A mother of a former U.S. Army medic, Angie Foster saw how much of a toll military service can have on a person’s mental health. Her son, Joshua Peterson, returned from his time in the service suffering from post-traumatic stress disorder and moved into a facility to receive care. There, he was introduced to art therapy.
“He was never an artist growing up,” Foster said, “and I could see from when he started, his pictures were very dark. He may not talk about it, but he would paint his feelings, what he needed to get out.”
Foster saw her son’s recovery firsthand — it was visible in the art he had created.
“Toward the end of his therapy and his time in the facility, his paintings were brighter,” Foster said.
Seeing that progress, Foster realized that more veterans could benefit from artistic expression. She went to her local U.S. Department of Veterans Affairs Medical Center in Grand Island, Neb., to see if they could host a Veterans Creative Arts Festival (VCAF), a program she had seen the American Legion Auxiliary promote over her 16 years of membership. The program is meant to aid in the well-being of veterans by introducing them to art therapy and celebrating their talent with a showcase and festival.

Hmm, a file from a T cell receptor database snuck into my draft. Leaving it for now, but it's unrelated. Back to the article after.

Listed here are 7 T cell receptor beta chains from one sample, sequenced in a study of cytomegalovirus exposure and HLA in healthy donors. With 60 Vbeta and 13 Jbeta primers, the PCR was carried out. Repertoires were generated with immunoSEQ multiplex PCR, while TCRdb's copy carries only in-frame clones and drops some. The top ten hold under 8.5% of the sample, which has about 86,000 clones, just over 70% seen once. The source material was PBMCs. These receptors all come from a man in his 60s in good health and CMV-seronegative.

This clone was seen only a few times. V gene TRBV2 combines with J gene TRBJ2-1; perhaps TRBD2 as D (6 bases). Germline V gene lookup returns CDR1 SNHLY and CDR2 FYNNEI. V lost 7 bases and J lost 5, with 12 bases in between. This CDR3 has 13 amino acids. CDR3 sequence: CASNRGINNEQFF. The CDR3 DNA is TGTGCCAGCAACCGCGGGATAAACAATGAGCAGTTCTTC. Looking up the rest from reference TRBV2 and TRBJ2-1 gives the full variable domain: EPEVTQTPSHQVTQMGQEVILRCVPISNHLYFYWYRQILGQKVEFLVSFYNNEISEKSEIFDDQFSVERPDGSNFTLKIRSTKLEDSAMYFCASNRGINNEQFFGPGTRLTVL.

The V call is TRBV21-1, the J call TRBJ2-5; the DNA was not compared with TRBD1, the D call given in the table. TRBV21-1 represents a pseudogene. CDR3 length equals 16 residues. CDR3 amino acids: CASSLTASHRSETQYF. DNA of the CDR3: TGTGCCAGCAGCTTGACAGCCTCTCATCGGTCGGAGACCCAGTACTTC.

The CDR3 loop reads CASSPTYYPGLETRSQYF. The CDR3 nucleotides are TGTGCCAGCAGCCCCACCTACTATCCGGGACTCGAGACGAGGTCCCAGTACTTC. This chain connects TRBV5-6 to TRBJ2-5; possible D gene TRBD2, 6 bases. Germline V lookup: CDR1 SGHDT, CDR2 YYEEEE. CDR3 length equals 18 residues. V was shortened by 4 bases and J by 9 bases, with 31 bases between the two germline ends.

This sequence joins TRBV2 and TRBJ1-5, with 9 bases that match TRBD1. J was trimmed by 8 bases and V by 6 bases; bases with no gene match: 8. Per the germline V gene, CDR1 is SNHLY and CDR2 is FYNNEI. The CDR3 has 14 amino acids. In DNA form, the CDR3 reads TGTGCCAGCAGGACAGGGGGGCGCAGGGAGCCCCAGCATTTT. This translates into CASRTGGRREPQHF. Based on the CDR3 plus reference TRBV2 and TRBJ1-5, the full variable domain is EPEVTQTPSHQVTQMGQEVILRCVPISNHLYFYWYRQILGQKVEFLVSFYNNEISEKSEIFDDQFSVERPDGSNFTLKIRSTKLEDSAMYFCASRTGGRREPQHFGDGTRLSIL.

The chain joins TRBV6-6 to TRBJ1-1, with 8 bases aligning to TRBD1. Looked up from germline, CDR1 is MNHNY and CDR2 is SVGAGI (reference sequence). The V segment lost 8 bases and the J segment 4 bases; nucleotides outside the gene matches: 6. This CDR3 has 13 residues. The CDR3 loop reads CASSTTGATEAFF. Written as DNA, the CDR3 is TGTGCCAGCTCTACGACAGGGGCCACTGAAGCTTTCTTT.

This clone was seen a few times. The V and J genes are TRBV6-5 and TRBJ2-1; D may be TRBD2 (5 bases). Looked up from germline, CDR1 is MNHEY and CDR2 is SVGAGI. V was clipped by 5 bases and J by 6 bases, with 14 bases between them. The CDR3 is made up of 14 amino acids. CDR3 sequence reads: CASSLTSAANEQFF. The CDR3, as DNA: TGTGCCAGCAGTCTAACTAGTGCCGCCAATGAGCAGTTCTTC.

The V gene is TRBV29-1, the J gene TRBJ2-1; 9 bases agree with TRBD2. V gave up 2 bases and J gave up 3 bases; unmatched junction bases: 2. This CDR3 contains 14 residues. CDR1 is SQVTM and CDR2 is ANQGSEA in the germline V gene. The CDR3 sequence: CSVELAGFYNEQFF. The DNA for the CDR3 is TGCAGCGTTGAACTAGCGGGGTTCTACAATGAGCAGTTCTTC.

Though Foster’s idea wasn’t acted upon immediately, her passion never dwindled, and when staff at the Grand Island U.S. Veterans Affairs Medical Center took an interest, they knew exactly who to turn to. After figuring out details and getting administration on board, they asked Foster to apply for a VCAF grant from the American Legion Auxiliary Foundation to help get things started.
“At first, I was worried when they said we need to apply for a grant,” Foster said, “but it was really easy, and the ALA Foundation worked with me a lot during the process.”
The ALA Foundation awards Veterans Creative Arts Festival grants up to $2,500 to ALA units or departments that host a VCAF event that feeds into the National Veterans Creative Arts Festival.
Foster’s ALA unit was awarded $1,630, which helped the festival have success in its first year by providing easels, display materials, and prizes for the winning veterans. Since then, they have had more entries and interest than ever, including another nearby veterans hospital that would like to host a VCAF of their own.
If your local VA facility does not currently host a local Veterans Creative Arts Festival, you can work with your ALA unit and contact a VA staff member who instructs creative arts, or a voluntary services coordinator to get started.
If you have more questions regarding how to start a local Veterans Creative Arts Festival in your community, please visit www.creativeartsfestival.va.gov. If you already plan on hosting a VCAF this year, you can apply for an ALA Foundation grant to support your event at www.ALAFoundation.org/grants.